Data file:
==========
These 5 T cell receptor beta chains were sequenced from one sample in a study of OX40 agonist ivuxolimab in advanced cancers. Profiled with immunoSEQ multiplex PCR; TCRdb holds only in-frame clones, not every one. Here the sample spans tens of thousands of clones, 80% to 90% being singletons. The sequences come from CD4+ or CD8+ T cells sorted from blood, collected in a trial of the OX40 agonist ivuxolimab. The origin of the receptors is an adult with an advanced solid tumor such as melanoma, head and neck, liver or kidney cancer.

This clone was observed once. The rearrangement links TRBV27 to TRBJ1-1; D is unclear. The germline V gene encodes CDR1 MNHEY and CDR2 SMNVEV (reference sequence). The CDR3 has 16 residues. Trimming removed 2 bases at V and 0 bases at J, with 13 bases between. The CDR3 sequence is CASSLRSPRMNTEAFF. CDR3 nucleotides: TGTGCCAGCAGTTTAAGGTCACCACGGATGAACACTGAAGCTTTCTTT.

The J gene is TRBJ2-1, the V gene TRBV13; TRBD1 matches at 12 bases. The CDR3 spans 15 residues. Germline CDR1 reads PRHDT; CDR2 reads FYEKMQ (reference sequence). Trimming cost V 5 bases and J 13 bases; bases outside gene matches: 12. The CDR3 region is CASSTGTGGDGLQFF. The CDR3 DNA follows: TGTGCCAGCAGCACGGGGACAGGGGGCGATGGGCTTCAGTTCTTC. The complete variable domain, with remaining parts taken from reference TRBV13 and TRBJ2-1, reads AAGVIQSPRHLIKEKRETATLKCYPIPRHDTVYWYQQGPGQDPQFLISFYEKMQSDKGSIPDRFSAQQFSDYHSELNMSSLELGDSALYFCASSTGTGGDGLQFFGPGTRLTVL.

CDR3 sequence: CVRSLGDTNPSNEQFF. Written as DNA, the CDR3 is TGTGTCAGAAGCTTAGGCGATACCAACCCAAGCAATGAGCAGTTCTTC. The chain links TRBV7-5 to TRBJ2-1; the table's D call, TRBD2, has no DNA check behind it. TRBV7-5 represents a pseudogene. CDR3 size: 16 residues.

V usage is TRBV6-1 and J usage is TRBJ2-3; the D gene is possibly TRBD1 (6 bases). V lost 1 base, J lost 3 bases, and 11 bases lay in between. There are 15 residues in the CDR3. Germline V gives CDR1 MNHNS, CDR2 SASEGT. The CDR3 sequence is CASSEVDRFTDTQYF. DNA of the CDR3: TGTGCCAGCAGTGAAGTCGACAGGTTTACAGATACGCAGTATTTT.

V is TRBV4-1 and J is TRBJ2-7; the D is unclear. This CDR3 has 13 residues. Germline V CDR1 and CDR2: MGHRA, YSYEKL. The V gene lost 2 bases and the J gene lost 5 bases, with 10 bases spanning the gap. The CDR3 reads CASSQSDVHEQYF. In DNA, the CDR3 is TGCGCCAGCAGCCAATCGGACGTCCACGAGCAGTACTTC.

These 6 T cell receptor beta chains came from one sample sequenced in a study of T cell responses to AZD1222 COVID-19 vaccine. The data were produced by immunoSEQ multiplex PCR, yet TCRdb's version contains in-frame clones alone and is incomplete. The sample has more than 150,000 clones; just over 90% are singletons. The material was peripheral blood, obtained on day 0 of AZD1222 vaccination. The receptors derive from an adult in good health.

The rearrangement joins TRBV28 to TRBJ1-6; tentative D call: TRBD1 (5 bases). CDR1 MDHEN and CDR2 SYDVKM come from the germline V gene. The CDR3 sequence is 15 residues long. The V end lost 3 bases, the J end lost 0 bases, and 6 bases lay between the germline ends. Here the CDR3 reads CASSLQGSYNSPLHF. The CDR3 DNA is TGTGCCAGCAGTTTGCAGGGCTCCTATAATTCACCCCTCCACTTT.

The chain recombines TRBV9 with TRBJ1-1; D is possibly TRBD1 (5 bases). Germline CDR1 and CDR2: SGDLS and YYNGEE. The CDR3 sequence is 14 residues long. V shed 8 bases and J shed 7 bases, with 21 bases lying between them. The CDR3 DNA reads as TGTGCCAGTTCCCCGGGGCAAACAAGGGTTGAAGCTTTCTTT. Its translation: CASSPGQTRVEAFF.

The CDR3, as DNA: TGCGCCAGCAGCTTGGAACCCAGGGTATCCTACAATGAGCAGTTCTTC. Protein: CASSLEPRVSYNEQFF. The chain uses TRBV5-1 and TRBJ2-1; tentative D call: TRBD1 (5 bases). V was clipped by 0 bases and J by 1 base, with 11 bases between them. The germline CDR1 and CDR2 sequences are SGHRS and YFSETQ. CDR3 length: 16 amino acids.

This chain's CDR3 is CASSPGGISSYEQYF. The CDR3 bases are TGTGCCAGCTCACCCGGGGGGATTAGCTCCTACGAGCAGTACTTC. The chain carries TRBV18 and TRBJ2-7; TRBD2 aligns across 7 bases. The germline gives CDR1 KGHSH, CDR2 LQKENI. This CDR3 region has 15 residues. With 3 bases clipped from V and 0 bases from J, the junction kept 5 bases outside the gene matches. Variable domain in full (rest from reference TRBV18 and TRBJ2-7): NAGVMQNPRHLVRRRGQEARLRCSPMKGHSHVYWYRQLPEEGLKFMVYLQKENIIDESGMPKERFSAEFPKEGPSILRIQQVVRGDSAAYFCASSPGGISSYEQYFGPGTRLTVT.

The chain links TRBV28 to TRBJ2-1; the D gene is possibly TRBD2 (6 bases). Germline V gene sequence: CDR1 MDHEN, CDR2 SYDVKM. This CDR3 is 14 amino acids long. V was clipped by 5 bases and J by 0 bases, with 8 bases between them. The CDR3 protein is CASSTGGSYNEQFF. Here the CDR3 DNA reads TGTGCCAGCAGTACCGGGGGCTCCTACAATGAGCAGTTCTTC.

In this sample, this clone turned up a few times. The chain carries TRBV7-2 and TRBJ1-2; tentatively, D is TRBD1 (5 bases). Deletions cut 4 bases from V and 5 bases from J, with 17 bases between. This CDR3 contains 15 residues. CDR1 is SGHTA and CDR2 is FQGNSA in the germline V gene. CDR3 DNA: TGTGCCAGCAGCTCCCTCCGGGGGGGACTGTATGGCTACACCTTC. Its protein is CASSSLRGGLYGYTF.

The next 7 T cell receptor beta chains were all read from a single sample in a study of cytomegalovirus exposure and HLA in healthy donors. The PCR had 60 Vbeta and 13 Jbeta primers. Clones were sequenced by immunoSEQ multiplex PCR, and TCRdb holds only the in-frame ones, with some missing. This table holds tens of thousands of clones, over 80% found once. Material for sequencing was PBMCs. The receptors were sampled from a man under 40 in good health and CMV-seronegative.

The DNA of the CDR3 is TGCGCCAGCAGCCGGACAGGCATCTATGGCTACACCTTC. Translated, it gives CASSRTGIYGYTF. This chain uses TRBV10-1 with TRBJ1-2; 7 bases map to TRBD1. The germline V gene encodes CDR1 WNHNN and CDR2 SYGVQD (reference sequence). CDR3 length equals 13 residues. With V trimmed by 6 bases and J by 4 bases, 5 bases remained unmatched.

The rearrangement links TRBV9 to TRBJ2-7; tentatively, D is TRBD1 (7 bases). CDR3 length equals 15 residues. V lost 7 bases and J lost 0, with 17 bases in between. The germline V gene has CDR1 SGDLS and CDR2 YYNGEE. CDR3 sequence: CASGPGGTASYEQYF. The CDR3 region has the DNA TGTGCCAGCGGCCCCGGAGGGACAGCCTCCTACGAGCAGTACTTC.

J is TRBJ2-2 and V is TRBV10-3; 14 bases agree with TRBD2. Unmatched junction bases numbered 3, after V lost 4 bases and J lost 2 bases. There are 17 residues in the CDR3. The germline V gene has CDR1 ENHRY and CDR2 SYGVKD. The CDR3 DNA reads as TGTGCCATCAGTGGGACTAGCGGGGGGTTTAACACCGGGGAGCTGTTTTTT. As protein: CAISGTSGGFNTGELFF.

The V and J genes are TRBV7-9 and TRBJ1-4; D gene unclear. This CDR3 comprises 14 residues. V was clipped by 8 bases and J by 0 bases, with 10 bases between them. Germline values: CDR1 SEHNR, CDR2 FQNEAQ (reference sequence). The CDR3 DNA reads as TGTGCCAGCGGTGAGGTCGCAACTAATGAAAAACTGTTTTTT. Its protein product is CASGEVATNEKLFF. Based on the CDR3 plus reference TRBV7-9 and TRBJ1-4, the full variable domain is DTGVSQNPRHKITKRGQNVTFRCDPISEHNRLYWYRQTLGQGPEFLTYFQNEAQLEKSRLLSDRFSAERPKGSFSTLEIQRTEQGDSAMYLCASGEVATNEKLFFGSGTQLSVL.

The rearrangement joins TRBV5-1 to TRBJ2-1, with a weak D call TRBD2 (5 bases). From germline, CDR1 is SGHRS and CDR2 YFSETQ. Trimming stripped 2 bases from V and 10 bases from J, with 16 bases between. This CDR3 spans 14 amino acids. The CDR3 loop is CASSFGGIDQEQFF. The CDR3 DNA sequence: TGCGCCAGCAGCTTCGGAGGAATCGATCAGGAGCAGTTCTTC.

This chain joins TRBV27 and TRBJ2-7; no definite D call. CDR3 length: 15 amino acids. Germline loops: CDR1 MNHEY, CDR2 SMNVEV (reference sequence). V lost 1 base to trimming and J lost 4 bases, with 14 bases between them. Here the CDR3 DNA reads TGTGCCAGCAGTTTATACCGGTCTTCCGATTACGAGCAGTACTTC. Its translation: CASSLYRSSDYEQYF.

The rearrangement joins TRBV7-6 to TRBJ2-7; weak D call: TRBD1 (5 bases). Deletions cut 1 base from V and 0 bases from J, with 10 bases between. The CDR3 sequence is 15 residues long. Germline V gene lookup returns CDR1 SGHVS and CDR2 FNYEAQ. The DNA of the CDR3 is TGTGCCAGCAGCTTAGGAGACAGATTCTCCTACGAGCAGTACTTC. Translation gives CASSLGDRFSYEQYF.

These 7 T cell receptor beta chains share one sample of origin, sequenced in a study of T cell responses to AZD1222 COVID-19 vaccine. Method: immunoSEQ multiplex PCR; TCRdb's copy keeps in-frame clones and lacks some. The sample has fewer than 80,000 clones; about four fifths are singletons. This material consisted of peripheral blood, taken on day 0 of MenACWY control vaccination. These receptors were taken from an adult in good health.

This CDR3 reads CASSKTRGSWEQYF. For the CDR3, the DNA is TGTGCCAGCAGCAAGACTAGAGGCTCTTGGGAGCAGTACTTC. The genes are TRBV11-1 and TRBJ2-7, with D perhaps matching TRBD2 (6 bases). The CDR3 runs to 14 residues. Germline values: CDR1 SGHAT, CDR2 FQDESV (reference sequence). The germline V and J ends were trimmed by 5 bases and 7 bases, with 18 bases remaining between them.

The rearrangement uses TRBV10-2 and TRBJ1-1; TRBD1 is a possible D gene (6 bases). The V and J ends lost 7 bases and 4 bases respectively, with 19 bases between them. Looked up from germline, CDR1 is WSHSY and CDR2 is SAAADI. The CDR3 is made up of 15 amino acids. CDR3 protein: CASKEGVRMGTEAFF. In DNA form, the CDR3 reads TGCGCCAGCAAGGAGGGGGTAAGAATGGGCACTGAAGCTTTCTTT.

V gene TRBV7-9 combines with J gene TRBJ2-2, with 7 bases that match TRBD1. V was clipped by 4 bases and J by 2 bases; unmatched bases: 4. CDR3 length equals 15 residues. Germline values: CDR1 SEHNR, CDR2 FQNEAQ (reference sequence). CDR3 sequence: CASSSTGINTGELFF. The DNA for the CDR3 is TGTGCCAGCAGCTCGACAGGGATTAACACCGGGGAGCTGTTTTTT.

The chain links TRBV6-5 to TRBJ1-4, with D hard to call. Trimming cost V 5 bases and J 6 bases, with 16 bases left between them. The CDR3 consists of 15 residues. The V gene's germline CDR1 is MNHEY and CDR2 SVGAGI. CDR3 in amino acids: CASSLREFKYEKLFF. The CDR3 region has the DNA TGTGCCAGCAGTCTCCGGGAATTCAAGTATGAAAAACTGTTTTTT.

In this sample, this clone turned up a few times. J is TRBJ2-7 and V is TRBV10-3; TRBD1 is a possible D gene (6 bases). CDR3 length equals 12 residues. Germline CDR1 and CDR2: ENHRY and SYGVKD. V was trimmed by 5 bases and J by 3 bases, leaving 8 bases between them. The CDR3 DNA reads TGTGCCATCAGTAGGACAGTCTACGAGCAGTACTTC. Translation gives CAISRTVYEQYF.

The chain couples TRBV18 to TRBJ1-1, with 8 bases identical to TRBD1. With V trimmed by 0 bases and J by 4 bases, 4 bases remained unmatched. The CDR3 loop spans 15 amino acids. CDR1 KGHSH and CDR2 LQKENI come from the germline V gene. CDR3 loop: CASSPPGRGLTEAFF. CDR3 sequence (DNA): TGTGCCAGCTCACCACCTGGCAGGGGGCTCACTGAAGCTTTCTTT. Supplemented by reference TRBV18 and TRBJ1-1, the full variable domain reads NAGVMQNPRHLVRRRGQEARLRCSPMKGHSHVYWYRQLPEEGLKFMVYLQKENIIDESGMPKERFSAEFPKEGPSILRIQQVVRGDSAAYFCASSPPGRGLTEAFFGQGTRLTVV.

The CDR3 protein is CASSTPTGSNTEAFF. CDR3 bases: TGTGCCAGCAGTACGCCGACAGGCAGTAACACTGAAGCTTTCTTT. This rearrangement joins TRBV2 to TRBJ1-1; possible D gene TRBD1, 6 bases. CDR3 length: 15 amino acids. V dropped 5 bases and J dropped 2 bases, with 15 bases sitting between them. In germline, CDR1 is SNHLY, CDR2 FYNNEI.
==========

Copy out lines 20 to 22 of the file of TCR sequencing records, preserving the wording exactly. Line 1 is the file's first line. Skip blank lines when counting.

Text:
This chain joins TRBV27 and TRBJ2-7; no definite D call. CDR3 length: 15 amino acids. Germline loops: CDR1 MNHEY, CDR2 SMNVEV (reference sequence). V lost 1 base to trimming and J lost 4 bases, with 14 bases between them. Here the CDR3 DNA reads TGTGCCAGCAGTTTATACCGGTCTTCCGATTACGAGCAGTACTTC. Its translation: CASSLYRSSDYEQYF.

The rearrangement joins TRBV7-6 to TRBJ2-7; weak D call: TRBD1 (5 bases). Deletions cut 1 base from V and 0 bases from J, with 10 bases between. The CDR3 sequence is 15 residues long. Germline V gene lookup returns CDR1 SGHVS and CDR2 FNYEAQ. The DNA of the CDR3 is TGTGCCAGCAGCTTAGGAGACAGATTCTCCTACGAGCAGTACTTC. Translation gives CASSLGDRFSYEQYF.

These 7 T cell receptor beta chains share one sample of origin, sequenced in a study of T cell responses to AZD1222 COVID-19 vaccine. Method: immunoSEQ multiplex PCR; TCRdb's copy keeps in-frame clones and lacks some. The sample has fewer than 80,000 clones; about four fifths are singletons. This material consisted of peripheral blood, taken on day 0 of MenACWY control vaccination. These receptors were taken from an adult in good health.